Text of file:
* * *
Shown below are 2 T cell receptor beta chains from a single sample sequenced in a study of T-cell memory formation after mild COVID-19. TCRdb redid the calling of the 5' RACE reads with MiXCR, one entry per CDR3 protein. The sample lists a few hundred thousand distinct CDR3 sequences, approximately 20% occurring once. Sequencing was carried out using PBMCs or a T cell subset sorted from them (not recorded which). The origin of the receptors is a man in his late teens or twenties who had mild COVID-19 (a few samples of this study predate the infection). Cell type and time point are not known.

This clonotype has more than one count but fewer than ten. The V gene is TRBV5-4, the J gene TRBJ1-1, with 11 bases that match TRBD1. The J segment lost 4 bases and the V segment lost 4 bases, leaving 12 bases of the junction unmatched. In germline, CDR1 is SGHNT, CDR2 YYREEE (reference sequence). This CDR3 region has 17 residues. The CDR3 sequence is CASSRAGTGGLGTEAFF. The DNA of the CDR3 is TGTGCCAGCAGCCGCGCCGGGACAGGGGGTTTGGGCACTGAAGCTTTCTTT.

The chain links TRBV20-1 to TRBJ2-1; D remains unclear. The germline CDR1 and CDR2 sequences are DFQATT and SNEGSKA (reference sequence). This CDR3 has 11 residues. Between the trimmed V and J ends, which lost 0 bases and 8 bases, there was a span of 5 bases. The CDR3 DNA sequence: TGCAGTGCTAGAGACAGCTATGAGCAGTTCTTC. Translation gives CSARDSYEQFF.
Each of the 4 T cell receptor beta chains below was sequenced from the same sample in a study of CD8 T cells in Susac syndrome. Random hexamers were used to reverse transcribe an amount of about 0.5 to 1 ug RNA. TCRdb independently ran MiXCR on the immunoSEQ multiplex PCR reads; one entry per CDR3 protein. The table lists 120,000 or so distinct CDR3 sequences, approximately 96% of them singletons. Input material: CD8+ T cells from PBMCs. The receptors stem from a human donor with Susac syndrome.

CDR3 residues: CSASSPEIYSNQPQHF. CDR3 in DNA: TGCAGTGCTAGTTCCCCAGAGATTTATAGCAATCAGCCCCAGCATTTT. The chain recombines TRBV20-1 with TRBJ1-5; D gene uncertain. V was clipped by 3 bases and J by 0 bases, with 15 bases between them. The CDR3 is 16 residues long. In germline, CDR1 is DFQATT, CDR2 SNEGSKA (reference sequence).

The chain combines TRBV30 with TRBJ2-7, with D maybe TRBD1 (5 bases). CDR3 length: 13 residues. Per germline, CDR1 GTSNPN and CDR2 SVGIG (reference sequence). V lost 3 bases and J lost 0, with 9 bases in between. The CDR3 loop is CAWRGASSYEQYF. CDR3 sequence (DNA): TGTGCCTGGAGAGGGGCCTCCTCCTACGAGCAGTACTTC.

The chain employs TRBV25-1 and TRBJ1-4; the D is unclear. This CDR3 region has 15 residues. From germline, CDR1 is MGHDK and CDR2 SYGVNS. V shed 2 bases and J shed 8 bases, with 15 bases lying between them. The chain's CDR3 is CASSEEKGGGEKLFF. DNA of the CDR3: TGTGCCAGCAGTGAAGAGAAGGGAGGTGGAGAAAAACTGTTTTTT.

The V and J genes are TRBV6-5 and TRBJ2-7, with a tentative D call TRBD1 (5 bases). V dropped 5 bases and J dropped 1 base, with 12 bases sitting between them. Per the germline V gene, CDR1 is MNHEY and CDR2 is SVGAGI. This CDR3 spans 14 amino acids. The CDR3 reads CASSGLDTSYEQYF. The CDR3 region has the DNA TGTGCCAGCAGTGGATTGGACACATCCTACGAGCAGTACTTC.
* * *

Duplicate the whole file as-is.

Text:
Shown below are 2 T cell receptor beta chains from a single sample sequenced in a study of T-cell memory formation after mild COVID-19. TCRdb redid the calling of the 5' RACE reads with MiXCR, one entry per CDR3 protein. The sample lists a few hundred thousand distinct CDR3 sequences, approximately 20% occurring once. Sequencing was carried out using PBMCs or a T cell subset sorted from them (not recorded which). The origin of the receptors is a man in his late teens or twenties who had mild COVID-19 (a few samples of this study predate the infection). Cell type and time point are not known.

This clonotype has more than one count but fewer than ten. The V gene is TRBV5-4, the J gene TRBJ1-1, with 11 bases that match TRBD1. The J segment lost 4 bases and the V segment lost 4 bases, leaving 12 bases of the junction unmatched. In germline, CDR1 is SGHNT, CDR2 YYREEE (reference sequence). This CDR3 region has 17 residues. The CDR3 sequence is CASSRAGTGGLGTEAFF. The DNA of the CDR3 is TGTGCCAGCAGCCGCGCCGGGACAGGGGGTTTGGGCACTGAAGCTTTCTTT.

The chain links TRBV20-1 to TRBJ2-1; D remains unclear. The germline CDR1 and CDR2 sequences are DFQATT and SNEGSKA (reference sequence). This CDR3 has 11 residues. Between the trimmed V and J ends, which lost 0 bases and 8 bases, there was a span of 5 bases. The CDR3 DNA sequence: TGCAGTGCTAGAGACAGCTATGAGCAGTTCTTC. Translation gives CSARDSYEQFF.
Each of the 4 T cell receptor beta chains below was sequenced from the same sample in a study of CD8 T cells in Susac syndrome. Random hexamers were used to reverse transcribe an amount of about 0.5 to 1 ug RNA. TCRdb independently ran MiXCR on the immunoSEQ multiplex PCR reads; one entry per CDR3 protein. The table lists 120,000 or so distinct CDR3 sequences, approximately 96% of them singletons. Input material: CD8+ T cells from PBMCs. The receptors stem from a human donor with Susac syndrome.

CDR3 residues: CSASSPEIYSNQPQHF. CDR3 in DNA: TGCAGTGCTAGTTCCCCAGAGATTTATAGCAATCAGCCCCAGCATTTT. The chain recombines TRBV20-1 with TRBJ1-5; D gene uncertain. V was clipped by 3 bases and J by 0 bases, with 15 bases between them. The CDR3 is 16 residues long. In germline, CDR1 is DFQATT, CDR2 SNEGSKA (reference sequence).

The chain combines TRBV30 with TRBJ2-7, with D maybe TRBD1 (5 bases). CDR3 length: 13 residues. Per germline, CDR1 GTSNPN and CDR2 SVGIG (reference sequence). V lost 3 bases and J lost 0, with 9 bases in between. The CDR3 loop is CAWRGASSYEQYF. CDR3 sequence (DNA): TGTGCCTGGAGAGGGGCCTCCTCCTACGAGCAGTACTTC.

The chain employs TRBV25-1 and TRBJ1-4; the D is unclear. This CDR3 region has 15 residues. From germline, CDR1 is MGHDK and CDR2 SYGVNS. V shed 2 bases and J shed 8 bases, with 15 bases lying between them. The chain's CDR3 is CASSEEKGGGEKLFF. DNA of the CDR3: TGTGCCAGCAGTGAAGAGAAGGGAGGTGGAGAAAAACTGTTTTTT.

The V and J genes are TRBV6-5 and TRBJ2-7, with a tentative D call TRBD1 (5 bases). V dropped 5 bases and J dropped 1 base, with 12 bases sitting between them. Per the germline V gene, CDR1 is MNHEY and CDR2 is SVGAGI. This CDR3 spans 14 amino acids. The CDR3 reads CASSGLDTSYEQYF. The CDR3 region has the DNA TGTGCCAGCAGTGGATTGGACACATCCTACGAGCAGTACTTC.